Step 1: Get Quotable
Now that you’ve outlined your argument in an essay plan, you’re ready to get down to the nitty-gritty details that will turn your ideas into an awesome piece of writing. Particularly if you’re writing literary criticism, you’re going to need a solid collection of quotes to use as the foundations of your essay.
Go through your research notes and your essay plan side by side and match up the quotes that will help to support your argument. And remember what we told you last time—there’s room for the haters in your essay! If you’ve come across a critic who doesn’t agree with your interpretation of the topic, then invite them in for a cup of tea and a chat about how your argument makes way more sense. Your examiner will be able to see that you’ve engaged with the other side of the argument, and your point of view will look even stronger.
Step 2: Make a Research Sandwich
Using research in your essay is just like making a really good sandwich. Just like it would be a bit weird to eat a BLT one ingredient at a time, your essay is going to be a little strange if you plonk all your quotes in one paragraph, all the historical context in the next, and your argument in the next. Your writing will be far tastier if you layer them all up so that your examiner can see exactly how they support each other.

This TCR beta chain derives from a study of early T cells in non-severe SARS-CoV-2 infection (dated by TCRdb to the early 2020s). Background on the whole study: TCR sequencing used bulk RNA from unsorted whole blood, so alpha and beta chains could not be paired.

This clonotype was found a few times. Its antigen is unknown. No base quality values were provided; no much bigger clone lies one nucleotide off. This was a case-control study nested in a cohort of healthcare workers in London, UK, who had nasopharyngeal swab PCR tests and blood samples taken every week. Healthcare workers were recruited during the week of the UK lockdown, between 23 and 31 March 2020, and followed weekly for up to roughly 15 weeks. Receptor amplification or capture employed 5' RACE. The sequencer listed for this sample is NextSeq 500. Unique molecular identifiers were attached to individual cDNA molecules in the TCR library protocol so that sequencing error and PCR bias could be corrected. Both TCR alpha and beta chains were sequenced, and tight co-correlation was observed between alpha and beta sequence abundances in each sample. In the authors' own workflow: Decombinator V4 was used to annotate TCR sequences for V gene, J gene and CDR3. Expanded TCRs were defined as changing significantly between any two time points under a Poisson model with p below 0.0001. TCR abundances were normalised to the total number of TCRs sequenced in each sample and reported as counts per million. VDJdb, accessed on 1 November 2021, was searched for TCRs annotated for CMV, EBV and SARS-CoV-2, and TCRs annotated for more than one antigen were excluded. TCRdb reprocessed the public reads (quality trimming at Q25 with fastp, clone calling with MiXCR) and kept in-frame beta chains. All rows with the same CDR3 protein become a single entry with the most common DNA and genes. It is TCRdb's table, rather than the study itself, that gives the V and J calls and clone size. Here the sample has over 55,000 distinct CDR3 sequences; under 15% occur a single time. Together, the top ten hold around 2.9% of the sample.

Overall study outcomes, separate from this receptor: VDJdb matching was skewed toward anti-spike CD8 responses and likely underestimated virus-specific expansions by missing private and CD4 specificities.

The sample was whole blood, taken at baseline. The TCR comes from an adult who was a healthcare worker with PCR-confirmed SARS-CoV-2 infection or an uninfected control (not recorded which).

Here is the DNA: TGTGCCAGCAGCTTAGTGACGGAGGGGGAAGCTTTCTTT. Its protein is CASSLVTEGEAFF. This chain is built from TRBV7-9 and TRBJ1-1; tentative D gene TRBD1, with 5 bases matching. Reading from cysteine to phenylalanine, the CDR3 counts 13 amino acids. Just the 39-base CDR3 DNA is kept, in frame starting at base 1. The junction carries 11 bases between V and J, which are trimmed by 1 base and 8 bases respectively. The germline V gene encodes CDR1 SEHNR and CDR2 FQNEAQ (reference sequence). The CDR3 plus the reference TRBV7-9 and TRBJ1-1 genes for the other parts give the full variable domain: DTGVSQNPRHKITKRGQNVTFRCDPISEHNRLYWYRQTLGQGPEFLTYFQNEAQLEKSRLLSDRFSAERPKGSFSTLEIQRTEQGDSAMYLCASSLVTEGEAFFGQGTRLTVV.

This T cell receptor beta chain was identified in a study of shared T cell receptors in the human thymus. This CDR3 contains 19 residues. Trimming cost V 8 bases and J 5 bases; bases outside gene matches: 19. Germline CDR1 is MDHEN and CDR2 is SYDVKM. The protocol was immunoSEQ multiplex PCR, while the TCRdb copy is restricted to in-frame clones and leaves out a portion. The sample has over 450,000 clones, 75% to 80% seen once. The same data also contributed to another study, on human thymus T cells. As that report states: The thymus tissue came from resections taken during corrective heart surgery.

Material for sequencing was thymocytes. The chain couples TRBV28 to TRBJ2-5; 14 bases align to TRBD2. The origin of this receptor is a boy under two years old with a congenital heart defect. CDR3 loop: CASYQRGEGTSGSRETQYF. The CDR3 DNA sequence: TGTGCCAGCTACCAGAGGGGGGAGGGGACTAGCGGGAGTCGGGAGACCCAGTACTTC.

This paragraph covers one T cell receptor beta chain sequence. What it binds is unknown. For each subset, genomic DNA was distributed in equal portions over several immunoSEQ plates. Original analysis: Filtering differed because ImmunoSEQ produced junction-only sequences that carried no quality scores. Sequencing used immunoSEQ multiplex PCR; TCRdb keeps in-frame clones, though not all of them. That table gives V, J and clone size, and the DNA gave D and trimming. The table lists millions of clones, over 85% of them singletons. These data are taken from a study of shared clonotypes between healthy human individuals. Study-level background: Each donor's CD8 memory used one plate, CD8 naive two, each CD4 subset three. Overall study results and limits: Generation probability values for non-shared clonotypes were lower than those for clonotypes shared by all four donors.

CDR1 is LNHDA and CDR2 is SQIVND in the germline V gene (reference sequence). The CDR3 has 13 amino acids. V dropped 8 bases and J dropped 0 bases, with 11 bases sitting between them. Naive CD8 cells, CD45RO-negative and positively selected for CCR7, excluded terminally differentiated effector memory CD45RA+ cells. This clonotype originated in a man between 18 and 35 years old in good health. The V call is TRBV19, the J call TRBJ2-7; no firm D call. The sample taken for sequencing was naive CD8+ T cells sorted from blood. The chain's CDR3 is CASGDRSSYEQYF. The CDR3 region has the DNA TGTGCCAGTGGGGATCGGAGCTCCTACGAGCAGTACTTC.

Remember the basics—make a point, back it up with some of the evidence that you’ve collected and then explain how that links to your argument. Make sure your paragraphs link together so that your essay is easy to read, and keep referring back to your essay title. Check out this awesome essay-writing guide to learn more about structuring your writing!
Step 3: Leave Enough Time To Do Your References
Now that you’ve woven your research into the very fabric of your excellent essay, it’s time to give a shout out to all the books that helped you get to this point. Here’s where you need to check your course guidelines. Different universities will ask you to use different styles of referencing—whether that’s Harvard, Chicago, APA or another. Each style requires you to include your sources in a slightly different format, so make sure you leave plenty of time to do your footnotes and bibliography!
What can be useful is referencing as you go along so that you don’t get confused as to where one of your quotes or facts came from. You don’t have to use the correct referencing system in your first draft, just add a note so that you know who to cite when you come back to do your referencing at the end. Once you’ve added these final details, you’re all finished. Well done, you clever little bean!
So there you have it—how to do a ton of research and tuck it neatly into your writing. We hope your essay is going swimmingly, but if you could use a little help then look no further—a tutor from The Profs will be glad to give you a hand!